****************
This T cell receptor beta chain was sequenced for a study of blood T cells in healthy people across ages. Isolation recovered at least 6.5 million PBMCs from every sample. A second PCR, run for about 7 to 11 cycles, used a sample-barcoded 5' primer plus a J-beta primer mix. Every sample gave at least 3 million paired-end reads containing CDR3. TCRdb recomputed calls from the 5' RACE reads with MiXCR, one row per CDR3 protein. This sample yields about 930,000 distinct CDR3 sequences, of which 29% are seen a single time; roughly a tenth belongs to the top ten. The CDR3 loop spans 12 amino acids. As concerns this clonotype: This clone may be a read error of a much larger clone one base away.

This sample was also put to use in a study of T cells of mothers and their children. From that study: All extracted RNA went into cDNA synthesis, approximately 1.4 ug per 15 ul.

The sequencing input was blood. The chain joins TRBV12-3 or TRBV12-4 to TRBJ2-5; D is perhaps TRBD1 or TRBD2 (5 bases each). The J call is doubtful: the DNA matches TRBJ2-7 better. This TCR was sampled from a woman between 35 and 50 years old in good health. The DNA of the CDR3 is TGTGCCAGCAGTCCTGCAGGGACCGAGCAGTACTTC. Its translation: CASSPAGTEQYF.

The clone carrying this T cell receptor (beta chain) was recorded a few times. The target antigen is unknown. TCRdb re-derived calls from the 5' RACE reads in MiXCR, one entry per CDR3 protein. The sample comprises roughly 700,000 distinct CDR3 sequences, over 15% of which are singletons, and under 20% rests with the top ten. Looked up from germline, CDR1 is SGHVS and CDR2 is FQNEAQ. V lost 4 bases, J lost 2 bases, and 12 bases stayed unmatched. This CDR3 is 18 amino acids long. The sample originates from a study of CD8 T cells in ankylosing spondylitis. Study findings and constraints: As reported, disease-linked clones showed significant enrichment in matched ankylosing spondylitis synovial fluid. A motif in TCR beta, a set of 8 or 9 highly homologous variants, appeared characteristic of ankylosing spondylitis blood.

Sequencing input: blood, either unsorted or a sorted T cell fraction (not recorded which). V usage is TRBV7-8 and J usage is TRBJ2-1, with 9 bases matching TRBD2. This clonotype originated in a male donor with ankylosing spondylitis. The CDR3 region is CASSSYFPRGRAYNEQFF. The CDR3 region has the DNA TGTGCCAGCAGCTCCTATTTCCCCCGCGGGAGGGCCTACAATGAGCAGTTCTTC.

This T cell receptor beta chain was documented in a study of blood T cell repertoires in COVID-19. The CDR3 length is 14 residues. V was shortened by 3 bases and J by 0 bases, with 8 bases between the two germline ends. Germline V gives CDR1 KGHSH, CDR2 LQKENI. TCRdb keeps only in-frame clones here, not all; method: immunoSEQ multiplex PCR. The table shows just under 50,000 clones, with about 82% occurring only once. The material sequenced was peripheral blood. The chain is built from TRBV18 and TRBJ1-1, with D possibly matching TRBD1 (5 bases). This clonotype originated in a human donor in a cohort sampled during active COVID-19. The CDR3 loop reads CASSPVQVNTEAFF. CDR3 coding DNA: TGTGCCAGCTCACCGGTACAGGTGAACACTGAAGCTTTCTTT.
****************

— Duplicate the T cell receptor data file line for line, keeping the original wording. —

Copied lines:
This T cell receptor beta chain was sequenced for a study of blood T cells in healthy people across ages. Isolation recovered at least 6.5 million PBMCs from every sample. A second PCR, run for about 7 to 11 cycles, used a sample-barcoded 5' primer plus a J-beta primer mix. Every sample gave at least 3 million paired-end reads containing CDR3. TCRdb recomputed calls from the 5' RACE reads with MiXCR, one row per CDR3 protein. This sample yields about 930,000 distinct CDR3 sequences, of which 29% are seen a single time; roughly a tenth belongs to the top ten. The CDR3 loop spans 12 amino acids. As concerns this clonotype: This clone may be a read error of a much larger clone one base away.

This sample was also put to use in a study of T cells of mothers and their children. From that study: All extracted RNA went into cDNA synthesis, approximately 1.4 ug per 15 ul.

The sequencing input was blood. The chain joins TRBV12-3 or TRBV12-4 to TRBJ2-5; D is perhaps TRBD1 or TRBD2 (5 bases each). The J call is doubtful: the DNA matches TRBJ2-7 better. This TCR was sampled from a woman between 35 and 50 years old in good health. The DNA of the CDR3 is TGTGCCAGCAGTCCTGCAGGGACCGAGCAGTACTTC. Its translation: CASSPAGTEQYF.

The clone carrying this T cell receptor (beta chain) was recorded a few times. The target antigen is unknown. TCRdb re-derived calls from the 5' RACE reads in MiXCR, one entry per CDR3 protein. The sample comprises roughly 700,000 distinct CDR3 sequences, over 15% of which are singletons, and under 20% rests with the top ten. Looked up from germline, CDR1 is SGHVS and CDR2 is FQNEAQ. V lost 4 bases, J lost 2 bases, and 12 bases stayed unmatched. This CDR3 is 18 amino acids long. The sample originates from a study of CD8 T cells in ankylosing spondylitis. Study findings and constraints: As reported, disease-linked clones showed significant enrichment in matched ankylosing spondylitis synovial fluid. A motif in TCR beta, a set of 8 or 9 highly homologous variants, appeared characteristic of ankylosing spondylitis blood.

Sequencing input: blood, either unsorted or a sorted T cell fraction (not recorded which). V usage is TRBV7-8 and J usage is TRBJ2-1, with 9 bases matching TRBD2. This clonotype originated in a male donor with ankylosing spondylitis. The CDR3 region is CASSSYFPRGRAYNEQFF. The CDR3 region has the DNA TGTGCCAGCAGCTCCTATTTCCCCCGCGGGAGGGCCTACAATGAGCAGTTCTTC.

This T cell receptor beta chain was documented in a study of blood T cell repertoires in COVID-19. The CDR3 length is 14 residues. V was shortened by 3 bases and J by 0 bases, with 8 bases between the two germline ends. Germline V gives CDR1 KGHSH, CDR2 LQKENI. TCRdb keeps only in-frame clones here, not all; method: immunoSEQ multiplex PCR. The table shows just under 50,000 clones, with about 82% occurring only once. The material sequenced was peripheral blood. The chain is built from TRBV18 and TRBJ1-1, with D possibly matching TRBD1 (5 bases). This clonotype originated in a human donor in a cohort sampled during active COVID-19. The CDR3 loop reads CASSPVQVNTEAFF. CDR3 coding DNA: TGTGCCAGCTCACCGGTACAGGTGAACACTGAAGCTTTCTTT.